African development hinges on a maddening paradox: its greatest asset—the sheer size and diversity of its landscape—is also the greatest barrier to its development. Landlocked countries are cut off from ports, and the difficulty of moving goods from country to country weighs down intra-continental trade (only 15% of African trade is within Africa. (African Development Bank, 2017) African consumers bear the brunt of these difficulties. . Costs are driven up by a host of factors: tariffs, border delays, corruption. But the biggest challenge is that no streamlined transport route exists between West and East Africa – only a decaying and underdeveloped road and rail system which pushes up costs and drags down efficiency.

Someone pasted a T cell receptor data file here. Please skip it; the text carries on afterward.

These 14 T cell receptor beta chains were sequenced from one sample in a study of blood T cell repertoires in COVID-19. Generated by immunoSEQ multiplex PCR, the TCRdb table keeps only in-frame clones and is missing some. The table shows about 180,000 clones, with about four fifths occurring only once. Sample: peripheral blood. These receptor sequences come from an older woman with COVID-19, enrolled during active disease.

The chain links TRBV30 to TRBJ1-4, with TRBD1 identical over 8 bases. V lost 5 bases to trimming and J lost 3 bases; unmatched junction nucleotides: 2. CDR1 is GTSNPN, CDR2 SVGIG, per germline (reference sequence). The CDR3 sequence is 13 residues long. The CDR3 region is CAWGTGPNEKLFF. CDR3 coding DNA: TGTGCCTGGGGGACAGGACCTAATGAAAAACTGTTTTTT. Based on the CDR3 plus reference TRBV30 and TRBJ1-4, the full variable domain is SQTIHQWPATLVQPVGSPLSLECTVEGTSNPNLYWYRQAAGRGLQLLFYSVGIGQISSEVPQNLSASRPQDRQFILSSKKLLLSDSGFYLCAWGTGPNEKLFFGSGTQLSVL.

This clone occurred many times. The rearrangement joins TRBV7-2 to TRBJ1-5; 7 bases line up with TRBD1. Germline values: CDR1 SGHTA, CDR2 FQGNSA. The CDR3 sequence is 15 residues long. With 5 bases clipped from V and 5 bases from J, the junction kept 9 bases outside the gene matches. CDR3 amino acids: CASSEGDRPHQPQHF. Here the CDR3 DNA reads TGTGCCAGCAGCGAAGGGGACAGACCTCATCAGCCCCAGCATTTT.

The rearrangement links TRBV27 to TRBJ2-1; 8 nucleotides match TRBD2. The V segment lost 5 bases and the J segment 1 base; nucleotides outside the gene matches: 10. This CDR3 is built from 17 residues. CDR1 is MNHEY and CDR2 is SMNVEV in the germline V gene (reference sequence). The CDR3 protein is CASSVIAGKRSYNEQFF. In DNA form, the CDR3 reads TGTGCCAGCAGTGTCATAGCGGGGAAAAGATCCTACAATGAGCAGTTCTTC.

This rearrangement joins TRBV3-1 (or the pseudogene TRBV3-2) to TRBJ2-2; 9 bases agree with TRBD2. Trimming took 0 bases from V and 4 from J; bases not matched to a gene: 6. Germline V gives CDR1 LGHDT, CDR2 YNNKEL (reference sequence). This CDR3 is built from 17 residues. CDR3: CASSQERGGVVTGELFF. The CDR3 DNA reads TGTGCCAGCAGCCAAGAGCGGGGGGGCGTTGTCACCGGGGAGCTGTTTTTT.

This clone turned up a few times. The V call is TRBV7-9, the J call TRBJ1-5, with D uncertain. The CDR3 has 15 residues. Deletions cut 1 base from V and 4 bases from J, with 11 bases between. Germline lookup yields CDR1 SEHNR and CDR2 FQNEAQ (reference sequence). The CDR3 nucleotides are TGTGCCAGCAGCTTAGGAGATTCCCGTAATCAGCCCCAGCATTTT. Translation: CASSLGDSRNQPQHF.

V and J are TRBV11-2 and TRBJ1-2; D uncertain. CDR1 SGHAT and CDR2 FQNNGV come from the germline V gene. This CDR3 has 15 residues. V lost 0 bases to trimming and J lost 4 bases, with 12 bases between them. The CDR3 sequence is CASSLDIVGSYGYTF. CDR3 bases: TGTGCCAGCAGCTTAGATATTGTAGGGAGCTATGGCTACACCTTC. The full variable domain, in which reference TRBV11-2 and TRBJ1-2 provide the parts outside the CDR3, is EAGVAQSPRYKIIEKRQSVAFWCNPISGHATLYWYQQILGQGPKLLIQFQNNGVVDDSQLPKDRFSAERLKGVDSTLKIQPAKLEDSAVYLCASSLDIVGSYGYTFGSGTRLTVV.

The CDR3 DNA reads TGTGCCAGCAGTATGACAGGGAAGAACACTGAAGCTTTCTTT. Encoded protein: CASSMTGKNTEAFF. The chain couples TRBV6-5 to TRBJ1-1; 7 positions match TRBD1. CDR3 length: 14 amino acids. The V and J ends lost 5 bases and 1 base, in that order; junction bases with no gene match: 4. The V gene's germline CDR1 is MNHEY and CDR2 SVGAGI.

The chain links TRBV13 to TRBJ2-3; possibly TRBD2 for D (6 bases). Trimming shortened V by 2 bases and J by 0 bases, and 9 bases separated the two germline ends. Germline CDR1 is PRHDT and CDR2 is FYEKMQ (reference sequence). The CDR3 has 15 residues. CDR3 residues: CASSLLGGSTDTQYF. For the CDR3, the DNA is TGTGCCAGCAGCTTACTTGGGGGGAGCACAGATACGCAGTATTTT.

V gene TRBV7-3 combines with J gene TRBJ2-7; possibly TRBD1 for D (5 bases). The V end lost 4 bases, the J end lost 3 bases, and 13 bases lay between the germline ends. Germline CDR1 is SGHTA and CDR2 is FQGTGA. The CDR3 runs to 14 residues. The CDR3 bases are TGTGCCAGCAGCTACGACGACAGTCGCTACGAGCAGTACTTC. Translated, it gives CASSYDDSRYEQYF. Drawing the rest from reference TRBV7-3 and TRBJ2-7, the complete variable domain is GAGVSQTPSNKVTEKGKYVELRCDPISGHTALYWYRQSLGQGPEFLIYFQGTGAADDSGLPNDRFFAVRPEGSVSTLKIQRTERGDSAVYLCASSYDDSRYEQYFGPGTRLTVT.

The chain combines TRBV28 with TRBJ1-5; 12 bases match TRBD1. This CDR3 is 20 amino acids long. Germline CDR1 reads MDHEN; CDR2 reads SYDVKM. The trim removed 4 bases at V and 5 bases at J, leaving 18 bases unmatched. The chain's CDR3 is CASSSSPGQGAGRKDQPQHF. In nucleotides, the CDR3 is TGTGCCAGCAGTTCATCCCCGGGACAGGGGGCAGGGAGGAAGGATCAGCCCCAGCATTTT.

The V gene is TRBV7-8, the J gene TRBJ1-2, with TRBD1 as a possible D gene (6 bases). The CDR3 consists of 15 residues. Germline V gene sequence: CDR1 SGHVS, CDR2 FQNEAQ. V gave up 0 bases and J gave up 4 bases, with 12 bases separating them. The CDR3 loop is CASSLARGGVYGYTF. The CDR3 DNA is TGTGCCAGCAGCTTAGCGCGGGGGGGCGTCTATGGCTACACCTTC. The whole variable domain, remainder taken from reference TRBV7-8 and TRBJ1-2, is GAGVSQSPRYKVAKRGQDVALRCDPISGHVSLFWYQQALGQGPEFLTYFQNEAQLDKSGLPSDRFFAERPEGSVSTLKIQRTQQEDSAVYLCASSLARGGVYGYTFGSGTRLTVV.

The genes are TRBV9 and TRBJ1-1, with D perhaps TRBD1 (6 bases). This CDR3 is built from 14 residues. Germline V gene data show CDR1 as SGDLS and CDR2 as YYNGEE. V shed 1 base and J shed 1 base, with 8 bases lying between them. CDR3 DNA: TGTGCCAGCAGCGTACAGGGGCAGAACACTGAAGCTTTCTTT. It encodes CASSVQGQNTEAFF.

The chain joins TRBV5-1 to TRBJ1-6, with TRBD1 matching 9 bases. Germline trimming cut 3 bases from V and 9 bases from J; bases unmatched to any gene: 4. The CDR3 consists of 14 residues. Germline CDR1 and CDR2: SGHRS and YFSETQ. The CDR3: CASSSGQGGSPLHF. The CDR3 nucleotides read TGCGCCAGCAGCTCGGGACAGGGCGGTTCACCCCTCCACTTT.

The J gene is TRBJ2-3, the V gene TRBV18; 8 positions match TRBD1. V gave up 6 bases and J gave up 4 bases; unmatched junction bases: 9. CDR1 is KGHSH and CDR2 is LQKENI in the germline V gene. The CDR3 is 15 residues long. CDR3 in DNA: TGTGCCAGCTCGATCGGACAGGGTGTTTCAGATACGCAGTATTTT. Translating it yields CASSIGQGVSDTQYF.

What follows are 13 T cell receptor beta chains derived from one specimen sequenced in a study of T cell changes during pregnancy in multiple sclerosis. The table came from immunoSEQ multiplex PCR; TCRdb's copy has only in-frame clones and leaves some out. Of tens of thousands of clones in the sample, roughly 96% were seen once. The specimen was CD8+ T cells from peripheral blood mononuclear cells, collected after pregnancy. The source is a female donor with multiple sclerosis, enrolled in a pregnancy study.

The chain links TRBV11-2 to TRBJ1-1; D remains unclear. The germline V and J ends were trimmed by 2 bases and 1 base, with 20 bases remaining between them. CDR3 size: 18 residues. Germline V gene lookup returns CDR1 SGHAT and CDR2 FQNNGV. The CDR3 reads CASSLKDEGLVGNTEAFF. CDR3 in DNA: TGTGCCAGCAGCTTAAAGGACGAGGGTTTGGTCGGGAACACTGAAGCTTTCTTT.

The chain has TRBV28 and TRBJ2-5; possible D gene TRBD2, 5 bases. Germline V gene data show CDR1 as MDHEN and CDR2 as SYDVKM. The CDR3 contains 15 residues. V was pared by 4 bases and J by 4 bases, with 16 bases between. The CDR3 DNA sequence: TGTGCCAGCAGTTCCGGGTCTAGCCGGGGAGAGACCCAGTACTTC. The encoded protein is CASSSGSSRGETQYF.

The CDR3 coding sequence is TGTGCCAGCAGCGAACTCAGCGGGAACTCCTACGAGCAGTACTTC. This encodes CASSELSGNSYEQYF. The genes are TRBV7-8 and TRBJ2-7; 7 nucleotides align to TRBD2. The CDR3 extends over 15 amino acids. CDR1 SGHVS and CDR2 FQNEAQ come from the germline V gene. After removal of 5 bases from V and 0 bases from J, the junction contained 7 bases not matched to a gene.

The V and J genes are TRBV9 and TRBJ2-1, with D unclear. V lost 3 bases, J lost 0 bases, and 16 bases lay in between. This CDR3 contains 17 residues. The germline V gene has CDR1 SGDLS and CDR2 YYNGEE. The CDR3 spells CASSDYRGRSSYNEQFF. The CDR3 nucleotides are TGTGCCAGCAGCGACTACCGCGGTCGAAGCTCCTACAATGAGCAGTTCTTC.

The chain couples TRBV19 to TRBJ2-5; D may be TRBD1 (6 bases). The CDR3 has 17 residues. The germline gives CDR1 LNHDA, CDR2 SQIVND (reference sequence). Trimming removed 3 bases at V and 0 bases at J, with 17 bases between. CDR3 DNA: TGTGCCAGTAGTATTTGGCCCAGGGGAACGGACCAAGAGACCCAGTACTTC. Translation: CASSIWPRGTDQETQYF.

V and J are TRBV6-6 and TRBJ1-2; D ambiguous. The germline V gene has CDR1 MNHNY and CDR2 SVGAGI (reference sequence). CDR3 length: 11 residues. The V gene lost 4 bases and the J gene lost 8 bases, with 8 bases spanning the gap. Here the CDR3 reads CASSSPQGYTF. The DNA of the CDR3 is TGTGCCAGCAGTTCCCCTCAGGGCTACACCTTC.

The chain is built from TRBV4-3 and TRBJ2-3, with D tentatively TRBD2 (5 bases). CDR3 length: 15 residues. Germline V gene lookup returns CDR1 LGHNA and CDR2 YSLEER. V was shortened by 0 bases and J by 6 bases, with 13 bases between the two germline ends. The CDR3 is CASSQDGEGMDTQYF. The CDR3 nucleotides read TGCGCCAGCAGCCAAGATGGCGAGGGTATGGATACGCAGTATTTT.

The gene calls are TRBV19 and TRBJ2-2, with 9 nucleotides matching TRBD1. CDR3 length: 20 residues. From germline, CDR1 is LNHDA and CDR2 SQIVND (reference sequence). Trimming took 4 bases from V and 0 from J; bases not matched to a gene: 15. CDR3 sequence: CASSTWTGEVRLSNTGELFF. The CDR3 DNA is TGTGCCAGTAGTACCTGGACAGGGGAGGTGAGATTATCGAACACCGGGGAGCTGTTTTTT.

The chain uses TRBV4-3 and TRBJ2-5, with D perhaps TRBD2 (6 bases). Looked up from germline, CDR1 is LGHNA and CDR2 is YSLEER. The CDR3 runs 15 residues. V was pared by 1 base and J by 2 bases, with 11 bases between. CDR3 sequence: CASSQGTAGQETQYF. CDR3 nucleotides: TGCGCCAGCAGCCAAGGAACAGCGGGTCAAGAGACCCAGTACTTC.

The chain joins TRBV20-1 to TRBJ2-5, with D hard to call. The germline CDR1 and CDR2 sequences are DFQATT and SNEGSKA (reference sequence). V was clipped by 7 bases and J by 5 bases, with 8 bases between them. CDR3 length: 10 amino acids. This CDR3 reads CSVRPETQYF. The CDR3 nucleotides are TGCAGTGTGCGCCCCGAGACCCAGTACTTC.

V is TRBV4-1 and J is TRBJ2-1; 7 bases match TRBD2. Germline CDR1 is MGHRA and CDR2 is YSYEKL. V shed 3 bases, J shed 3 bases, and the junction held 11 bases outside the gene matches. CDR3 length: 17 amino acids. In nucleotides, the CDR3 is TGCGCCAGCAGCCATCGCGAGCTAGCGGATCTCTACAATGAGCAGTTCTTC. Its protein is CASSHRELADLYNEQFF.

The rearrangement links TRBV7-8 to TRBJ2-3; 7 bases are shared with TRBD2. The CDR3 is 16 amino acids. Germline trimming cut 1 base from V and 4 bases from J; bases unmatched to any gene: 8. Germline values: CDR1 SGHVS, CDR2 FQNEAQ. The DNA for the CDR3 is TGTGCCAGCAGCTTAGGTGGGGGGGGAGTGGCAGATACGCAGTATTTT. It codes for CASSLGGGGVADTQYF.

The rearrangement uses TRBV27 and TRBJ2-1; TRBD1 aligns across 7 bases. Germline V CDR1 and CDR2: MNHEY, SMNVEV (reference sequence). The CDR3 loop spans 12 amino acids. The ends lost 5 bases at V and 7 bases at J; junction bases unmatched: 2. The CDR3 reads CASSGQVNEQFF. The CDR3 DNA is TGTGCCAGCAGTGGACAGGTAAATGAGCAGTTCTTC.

Several ambitious schemes have been proposed to link Africa’s east and west coasts, some of which are closer to full realization than others. Most notable in this respect is a plan to expand the existing Trans-African Highway 5 (TAH5) into a true cross-continental road and rail link, the early stages of which China has helped bring to fruition where Western consortiums failed. Likewise, Chinese investment in African infrastructure through Beijing’s ambitious Belt and Road Initiative (BRI) may help create expanded sub-regional linkages, particularly in East Africa, that could help facilitate the emergence of an eventual, true East-West link in the long term. However, in the short-to-mid-term, the obstacles to a truly robust set of East-West transport links are formidable, and it is unlikely that China’s involvement will be a panacea.
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